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We currently have a silverlight application (kind of a game) and we need to add more functionality which requires more interaction with the server.

We currently do all interaction by HTTP requesting data from the server and then processing on the client - works well, until we have a lot of requests or larger data amounts being returned.

Sockets in Silverlight only work on port numbers between 4502 and 4534, is there a way of making this work on the internet? A way of allowing the user to simply accept and open up a port?

What is actually blocking the port range?


Just to add, is this somthing that is possible in Java (http://homepages.uel.ac.uk/2795l/pages/socketap.htm)

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2 Answers 2

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The only way to achieve this is via a proxy on the server or some sort of port forwarding taking place on the server.

This can not take place on the client side by itself.

What is actually blocking the port range is the SL runtime. It does this for security reasons.

In reality making use of sockets in an Internet based application would provide some hurdles most notably the need for the firewall to allow ports 4502-4534 to be open for Silverlight communication. This is one reason that the use of sockets is used more within an Intranet application where the need to open ports is non-existent (for the most part). Since Silverlight has defined these ports as the means of communication for their runtime it at least gives the admins some control over that range; versus allowing the runtime to operate on any given number of ports.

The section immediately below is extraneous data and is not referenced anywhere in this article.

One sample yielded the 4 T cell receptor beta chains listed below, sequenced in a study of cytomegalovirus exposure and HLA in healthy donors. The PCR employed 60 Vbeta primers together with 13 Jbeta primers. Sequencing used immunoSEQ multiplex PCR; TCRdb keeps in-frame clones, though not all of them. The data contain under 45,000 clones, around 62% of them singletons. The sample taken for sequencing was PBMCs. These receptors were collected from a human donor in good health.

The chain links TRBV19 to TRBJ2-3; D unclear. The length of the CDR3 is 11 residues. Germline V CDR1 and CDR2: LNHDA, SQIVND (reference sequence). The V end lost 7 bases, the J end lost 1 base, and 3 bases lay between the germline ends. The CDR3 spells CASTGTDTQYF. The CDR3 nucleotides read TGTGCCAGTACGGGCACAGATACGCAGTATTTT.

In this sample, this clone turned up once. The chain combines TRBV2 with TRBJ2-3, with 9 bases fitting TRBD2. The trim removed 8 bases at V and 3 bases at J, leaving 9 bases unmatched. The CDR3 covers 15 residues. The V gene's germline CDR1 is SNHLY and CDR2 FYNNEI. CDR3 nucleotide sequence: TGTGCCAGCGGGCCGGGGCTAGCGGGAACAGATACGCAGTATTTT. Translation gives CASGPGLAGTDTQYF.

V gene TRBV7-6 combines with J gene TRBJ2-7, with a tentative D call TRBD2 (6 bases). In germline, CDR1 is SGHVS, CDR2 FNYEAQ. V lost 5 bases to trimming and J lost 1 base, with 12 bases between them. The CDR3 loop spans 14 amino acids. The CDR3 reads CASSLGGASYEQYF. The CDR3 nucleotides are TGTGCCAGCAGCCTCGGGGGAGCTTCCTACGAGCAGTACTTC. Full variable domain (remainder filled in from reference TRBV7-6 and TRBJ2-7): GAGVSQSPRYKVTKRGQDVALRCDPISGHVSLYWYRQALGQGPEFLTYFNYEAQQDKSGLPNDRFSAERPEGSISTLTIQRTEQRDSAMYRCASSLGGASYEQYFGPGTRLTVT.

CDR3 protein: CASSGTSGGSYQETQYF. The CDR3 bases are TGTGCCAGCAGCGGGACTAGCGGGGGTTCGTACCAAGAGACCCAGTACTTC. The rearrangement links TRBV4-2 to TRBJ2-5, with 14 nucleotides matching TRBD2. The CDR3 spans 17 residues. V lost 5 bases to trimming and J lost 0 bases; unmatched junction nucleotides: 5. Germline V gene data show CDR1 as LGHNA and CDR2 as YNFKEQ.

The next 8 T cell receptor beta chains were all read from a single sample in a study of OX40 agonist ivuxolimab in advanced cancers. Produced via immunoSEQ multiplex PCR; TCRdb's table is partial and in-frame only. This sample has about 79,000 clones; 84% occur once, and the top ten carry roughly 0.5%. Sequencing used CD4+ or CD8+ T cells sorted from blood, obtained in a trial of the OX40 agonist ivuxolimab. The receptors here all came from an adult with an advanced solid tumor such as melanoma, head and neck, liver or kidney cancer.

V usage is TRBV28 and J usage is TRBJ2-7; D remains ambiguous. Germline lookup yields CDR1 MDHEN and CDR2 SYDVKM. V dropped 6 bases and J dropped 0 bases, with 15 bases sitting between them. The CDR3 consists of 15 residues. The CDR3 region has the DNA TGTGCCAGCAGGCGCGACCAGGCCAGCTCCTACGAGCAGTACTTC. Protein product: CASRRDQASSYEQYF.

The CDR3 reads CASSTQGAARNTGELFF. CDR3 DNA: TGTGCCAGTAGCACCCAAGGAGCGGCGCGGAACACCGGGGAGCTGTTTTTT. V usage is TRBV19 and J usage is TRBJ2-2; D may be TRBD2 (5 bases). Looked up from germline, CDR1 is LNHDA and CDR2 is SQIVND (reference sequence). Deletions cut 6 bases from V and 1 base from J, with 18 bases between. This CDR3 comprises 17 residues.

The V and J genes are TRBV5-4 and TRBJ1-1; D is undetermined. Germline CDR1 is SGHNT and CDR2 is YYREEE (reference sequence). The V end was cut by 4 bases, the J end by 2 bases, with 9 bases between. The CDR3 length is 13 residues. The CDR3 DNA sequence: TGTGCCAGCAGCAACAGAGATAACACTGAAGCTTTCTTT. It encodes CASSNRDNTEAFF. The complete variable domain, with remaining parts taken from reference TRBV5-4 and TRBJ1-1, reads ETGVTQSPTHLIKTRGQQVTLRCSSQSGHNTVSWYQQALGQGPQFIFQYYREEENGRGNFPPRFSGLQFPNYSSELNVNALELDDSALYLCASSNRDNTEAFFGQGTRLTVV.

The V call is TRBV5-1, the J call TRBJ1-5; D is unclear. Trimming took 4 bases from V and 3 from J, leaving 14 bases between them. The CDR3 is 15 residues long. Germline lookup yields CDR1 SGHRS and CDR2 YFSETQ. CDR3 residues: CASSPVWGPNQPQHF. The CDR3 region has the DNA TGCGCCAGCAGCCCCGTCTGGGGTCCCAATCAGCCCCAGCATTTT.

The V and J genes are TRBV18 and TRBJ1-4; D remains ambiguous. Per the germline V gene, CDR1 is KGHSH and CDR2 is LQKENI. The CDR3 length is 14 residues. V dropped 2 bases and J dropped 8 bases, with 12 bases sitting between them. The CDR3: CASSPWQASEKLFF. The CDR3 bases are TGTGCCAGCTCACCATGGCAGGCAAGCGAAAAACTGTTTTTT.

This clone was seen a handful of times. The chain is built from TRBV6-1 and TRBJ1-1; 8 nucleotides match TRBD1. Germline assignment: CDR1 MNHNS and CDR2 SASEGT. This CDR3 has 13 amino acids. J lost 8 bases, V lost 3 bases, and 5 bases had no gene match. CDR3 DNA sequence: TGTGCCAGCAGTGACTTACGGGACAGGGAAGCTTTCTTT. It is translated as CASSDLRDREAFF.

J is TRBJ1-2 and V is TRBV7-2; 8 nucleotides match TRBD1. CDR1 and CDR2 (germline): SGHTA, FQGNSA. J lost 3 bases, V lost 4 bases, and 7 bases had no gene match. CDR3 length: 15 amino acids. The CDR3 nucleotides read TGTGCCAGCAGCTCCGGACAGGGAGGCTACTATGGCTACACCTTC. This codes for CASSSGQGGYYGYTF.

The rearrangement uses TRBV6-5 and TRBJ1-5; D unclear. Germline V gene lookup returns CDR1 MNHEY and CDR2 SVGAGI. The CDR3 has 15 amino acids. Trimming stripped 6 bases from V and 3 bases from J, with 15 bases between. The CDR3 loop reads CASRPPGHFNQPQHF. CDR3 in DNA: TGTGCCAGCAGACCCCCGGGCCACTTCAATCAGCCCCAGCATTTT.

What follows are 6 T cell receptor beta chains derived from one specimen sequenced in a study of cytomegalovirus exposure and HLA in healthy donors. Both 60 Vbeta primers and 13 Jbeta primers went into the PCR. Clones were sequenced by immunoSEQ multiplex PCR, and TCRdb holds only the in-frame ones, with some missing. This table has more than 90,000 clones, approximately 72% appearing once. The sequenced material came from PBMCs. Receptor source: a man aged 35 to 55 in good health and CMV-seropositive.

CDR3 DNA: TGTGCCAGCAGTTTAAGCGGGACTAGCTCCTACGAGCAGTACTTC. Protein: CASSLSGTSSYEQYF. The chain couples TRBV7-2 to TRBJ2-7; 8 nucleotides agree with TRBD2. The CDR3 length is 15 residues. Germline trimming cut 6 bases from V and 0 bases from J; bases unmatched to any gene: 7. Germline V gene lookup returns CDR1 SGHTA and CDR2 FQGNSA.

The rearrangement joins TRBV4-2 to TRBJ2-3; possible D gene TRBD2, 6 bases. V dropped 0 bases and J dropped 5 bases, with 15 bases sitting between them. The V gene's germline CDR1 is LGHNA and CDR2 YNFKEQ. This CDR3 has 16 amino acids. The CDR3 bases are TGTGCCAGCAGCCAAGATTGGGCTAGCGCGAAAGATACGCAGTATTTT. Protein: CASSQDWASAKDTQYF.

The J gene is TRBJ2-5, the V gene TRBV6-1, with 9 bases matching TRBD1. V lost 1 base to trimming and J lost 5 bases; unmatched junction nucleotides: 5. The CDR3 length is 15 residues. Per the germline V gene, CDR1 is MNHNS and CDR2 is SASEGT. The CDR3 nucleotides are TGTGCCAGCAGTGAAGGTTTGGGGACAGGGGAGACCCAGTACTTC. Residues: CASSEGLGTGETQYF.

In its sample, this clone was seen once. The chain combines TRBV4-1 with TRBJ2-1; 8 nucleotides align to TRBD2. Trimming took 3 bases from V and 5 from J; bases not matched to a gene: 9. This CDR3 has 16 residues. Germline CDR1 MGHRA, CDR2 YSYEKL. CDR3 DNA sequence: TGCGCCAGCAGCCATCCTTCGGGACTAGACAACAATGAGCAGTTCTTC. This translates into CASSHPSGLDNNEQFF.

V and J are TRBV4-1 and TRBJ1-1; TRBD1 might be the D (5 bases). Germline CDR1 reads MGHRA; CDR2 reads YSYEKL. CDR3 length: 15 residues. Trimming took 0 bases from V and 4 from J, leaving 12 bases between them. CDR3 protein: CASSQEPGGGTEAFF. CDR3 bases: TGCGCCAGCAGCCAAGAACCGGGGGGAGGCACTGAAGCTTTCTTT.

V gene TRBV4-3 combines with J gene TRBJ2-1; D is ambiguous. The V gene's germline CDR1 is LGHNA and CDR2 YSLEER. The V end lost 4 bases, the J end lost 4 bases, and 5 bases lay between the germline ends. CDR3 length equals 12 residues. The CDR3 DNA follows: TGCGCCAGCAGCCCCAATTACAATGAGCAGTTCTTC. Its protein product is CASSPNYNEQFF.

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@aaron so if the port was within the correct range, on the web what would a user see? –  LiamB Dec 11 '10 at 17:18
@Pino Not sure what you mean what would they see? If the port is in the correct range whatever communication taking place over the wire will be represented however you see fit. You can sniff the wire if you wanted... –  Aaron McIver Dec 12 '10 at 3:29
@Aaron, would they be prompted to allow the communication. Would most user on the internet just not be able to communicate? Why do most articles state this is only useful of Intranet's –  LiamB Dec 12 '10 at 20:30
@aaron any response? –  LiamB Dec 14 '10 at 14:01
@Pino The user should not be prompted for communication as this is happening inside the runtime not within the browser per se; Most users on the Internet would most likely have those ports blocked however not all will have them blocked...added additional commentary to the answer about the Intranet reference. –  Aaron McIver Dec 14 '10 at 14:48

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